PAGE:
VANCOUVER, British Columbia (Reuters) - Preparations for next year’s Olympics have given Vancouver an economic boost that’s comparable to those enjoyed by past host cities, according to a study released on Thursday.
Venue construction and other preparations for the Games from 2003 through 2008 helped create an estimated 15,875 to 20,780 jobs, bolstering the area’s already strong economy.
The four-part report by PricewaterhouseCoopers is the first to study the economic impact of the Games on Vancouver and other parts of Canada.
Organizers of the Canada’s bid for the Games touted its potential economic benefit in their efforts to win local support for hosting the 17-day international event, which holds its opening ceremony on February 12.
Pre-Games work generated between C$684 million to C$884 million in real economic activity in the host province of British Columbia and up to C$170 million in the rest of Canada,
The federal and provincial governments paid C$525 million for construction of competition venues during the study period, and there was about C$600 million in other construction by groups and companies related to the Games.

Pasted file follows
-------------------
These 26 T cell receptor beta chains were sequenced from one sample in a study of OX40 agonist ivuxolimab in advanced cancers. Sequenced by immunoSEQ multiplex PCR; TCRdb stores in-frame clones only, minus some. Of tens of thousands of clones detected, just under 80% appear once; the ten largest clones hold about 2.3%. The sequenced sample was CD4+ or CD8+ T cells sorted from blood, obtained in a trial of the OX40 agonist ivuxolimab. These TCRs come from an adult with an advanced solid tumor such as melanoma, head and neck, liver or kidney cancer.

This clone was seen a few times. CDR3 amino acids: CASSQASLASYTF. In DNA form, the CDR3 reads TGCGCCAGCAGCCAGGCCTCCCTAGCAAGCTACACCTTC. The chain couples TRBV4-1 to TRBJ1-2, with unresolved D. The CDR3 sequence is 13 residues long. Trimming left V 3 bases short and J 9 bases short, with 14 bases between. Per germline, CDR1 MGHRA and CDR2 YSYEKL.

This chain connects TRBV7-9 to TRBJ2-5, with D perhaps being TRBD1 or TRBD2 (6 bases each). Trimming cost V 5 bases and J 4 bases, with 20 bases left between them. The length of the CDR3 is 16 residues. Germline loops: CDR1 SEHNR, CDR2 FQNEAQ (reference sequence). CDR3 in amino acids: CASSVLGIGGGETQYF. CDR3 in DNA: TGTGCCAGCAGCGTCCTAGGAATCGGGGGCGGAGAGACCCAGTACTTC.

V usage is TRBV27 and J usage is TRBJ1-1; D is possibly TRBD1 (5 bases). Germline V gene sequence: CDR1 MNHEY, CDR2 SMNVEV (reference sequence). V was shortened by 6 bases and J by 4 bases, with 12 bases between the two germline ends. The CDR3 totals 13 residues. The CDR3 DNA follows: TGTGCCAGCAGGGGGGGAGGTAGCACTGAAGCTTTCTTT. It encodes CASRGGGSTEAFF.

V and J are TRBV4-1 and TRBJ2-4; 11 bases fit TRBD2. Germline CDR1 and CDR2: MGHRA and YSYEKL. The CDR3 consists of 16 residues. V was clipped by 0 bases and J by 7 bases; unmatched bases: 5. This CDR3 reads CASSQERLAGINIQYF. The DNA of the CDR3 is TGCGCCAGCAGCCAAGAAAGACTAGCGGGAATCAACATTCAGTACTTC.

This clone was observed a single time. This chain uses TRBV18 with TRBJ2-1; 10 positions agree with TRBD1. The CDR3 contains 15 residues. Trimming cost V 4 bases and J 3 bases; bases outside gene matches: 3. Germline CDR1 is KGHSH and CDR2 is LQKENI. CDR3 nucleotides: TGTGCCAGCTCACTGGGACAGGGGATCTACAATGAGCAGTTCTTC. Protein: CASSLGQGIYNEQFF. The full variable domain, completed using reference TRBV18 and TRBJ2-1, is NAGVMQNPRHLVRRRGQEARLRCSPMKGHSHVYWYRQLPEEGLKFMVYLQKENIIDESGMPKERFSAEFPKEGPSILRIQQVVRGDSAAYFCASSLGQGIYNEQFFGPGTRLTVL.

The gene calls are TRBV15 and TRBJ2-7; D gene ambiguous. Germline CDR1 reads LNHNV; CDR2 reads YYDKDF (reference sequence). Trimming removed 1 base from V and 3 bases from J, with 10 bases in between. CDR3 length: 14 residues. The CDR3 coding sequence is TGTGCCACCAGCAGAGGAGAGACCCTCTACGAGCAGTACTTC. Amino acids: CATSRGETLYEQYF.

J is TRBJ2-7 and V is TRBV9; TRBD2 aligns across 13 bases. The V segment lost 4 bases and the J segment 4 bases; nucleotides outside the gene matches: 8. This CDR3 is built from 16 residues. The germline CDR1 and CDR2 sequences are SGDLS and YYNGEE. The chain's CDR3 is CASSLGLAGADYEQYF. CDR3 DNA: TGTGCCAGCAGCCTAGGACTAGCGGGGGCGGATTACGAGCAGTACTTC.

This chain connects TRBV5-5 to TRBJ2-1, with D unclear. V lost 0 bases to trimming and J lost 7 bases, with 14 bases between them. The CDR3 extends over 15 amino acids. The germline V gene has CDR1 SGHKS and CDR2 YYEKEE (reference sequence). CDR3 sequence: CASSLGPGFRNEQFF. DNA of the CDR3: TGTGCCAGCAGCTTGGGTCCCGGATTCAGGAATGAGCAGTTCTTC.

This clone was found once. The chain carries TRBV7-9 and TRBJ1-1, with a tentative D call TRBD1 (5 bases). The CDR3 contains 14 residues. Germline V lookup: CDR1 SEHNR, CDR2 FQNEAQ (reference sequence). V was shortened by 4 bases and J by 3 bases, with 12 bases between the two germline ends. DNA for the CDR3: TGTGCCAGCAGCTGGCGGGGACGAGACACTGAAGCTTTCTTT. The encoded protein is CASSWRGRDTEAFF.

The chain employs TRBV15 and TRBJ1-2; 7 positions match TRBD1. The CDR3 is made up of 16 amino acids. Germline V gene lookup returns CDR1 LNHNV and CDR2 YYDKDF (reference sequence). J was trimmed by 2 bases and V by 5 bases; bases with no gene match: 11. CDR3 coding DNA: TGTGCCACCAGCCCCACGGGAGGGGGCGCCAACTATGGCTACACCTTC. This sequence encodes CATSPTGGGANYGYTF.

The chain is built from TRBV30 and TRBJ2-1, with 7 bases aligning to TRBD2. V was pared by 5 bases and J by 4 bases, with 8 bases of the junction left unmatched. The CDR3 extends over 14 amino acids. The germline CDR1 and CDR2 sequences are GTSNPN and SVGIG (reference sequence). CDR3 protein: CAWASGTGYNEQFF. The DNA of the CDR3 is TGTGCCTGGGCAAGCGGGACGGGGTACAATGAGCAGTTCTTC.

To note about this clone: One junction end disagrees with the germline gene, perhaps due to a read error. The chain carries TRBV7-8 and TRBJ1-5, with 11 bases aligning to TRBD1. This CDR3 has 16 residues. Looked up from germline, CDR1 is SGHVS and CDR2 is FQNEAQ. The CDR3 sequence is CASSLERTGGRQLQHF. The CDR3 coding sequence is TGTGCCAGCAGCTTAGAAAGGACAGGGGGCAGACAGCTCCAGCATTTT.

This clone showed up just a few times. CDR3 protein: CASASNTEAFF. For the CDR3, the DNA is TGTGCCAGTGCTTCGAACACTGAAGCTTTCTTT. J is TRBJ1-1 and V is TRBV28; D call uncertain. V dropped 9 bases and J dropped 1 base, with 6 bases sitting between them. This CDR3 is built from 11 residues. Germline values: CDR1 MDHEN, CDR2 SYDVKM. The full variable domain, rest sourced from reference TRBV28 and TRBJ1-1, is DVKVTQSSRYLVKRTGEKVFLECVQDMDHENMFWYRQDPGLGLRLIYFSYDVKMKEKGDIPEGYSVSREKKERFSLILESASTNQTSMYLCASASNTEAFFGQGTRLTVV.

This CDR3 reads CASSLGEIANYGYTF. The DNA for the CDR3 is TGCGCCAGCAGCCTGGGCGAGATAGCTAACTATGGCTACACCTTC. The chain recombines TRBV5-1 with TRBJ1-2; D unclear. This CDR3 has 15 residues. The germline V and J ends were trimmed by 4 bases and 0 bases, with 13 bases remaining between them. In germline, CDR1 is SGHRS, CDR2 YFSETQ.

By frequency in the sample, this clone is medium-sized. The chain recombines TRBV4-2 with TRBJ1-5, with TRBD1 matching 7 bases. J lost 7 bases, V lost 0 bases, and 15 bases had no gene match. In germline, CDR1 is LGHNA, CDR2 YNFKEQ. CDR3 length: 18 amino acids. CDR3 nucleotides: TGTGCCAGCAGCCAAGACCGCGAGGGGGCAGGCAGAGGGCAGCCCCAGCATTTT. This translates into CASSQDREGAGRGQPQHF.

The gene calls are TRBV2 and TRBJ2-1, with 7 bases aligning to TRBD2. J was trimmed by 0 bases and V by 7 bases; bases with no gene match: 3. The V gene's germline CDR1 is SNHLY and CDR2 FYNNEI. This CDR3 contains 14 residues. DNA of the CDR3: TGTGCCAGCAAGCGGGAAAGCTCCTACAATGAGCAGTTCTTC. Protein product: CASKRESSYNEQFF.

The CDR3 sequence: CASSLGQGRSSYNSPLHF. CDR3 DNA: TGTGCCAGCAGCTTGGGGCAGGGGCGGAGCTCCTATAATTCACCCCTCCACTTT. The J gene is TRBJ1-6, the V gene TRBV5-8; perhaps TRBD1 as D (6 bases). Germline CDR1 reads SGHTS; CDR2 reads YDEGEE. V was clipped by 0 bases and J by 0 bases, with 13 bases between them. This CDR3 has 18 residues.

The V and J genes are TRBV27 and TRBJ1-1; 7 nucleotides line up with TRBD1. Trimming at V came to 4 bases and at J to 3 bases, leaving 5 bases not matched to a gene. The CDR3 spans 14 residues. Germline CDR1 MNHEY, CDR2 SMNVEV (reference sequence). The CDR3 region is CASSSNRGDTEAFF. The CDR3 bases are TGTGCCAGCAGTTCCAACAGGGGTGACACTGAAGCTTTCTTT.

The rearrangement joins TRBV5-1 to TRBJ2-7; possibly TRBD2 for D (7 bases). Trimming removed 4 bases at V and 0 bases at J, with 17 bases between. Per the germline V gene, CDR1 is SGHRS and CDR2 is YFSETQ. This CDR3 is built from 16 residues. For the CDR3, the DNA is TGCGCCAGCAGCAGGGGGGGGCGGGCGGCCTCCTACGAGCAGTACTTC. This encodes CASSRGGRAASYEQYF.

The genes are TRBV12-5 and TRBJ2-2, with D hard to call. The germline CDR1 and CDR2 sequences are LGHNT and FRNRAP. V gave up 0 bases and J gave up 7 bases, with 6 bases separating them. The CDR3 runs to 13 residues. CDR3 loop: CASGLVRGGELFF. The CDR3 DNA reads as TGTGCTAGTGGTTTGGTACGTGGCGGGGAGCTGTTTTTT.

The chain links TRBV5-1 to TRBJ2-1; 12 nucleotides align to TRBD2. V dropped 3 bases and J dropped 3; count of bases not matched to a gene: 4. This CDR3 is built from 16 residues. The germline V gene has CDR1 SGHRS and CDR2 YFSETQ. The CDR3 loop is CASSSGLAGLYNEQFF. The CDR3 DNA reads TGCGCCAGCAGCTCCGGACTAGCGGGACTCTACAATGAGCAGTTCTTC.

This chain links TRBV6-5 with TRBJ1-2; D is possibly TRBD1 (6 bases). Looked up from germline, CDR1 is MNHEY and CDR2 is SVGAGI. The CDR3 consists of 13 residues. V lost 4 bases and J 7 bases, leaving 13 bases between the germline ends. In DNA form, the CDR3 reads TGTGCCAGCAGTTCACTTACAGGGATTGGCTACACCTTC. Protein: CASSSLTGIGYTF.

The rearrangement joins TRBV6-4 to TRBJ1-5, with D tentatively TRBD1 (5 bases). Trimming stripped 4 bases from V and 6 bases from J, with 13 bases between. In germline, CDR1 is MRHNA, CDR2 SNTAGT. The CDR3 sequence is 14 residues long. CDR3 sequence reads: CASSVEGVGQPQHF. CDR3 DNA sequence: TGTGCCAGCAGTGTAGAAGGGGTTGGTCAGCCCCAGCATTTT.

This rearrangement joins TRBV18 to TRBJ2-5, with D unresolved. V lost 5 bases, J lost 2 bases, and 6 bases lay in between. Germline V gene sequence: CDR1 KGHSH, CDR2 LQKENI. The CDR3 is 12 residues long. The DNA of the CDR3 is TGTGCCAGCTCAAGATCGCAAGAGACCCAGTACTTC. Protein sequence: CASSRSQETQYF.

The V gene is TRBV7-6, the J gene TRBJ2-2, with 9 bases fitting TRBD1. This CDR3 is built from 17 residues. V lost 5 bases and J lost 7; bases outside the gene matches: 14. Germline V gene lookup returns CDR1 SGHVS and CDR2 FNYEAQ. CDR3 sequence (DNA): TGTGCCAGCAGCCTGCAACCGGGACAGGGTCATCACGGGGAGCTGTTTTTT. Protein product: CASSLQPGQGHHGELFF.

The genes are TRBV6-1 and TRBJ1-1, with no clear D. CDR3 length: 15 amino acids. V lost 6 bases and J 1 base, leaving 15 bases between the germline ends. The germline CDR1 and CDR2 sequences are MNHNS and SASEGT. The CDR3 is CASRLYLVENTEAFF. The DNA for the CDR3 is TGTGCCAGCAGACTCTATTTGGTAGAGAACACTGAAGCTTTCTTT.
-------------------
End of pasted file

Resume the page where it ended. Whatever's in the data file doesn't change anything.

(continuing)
Taxpayers also funded major highway, transit and convention center projects, but government officials argue that is not Olympic spending because it would have been done eventually even without the event.
The researchers, who were contracted by the federal and provincial governments, did not look at the impact of those projects.
“Our investments are achieving their intended results,” Gary Lunn, Canada’s federal minister of state for sport, said in a statement.
Although Games spending has been a boost, the researchers said the area’s economy and construction market were already strong so unemployment levels would have fallen even without the Olympic spending.
The employment created also appears to be similar to that spurred by the 2006 Games in Turin, Italy, and the 2002 Games in Salt Lake City, Utah, according to the researchers.
Local critics of hosting the Olympics say the economic gains have been offset by social costs, such as displacement of homeless and loss of affordable housing poor due to Games-related projects.
A study by the University of British Columbia on the social and environmental impact of the Games is expected to be released by the Vancouver Organizing Committee at the end of the month.
Job creation and new training programs linked to the Games cut social assistance payments by up to 2.5 percent, according to the PricewaterhouseCoopers study.
The worldwide economic downturn did not hit the Vancouver area until late 2008, so its impact will not be known until later studies.
Reporting by Allan Dowd, Editing by Frank McGurty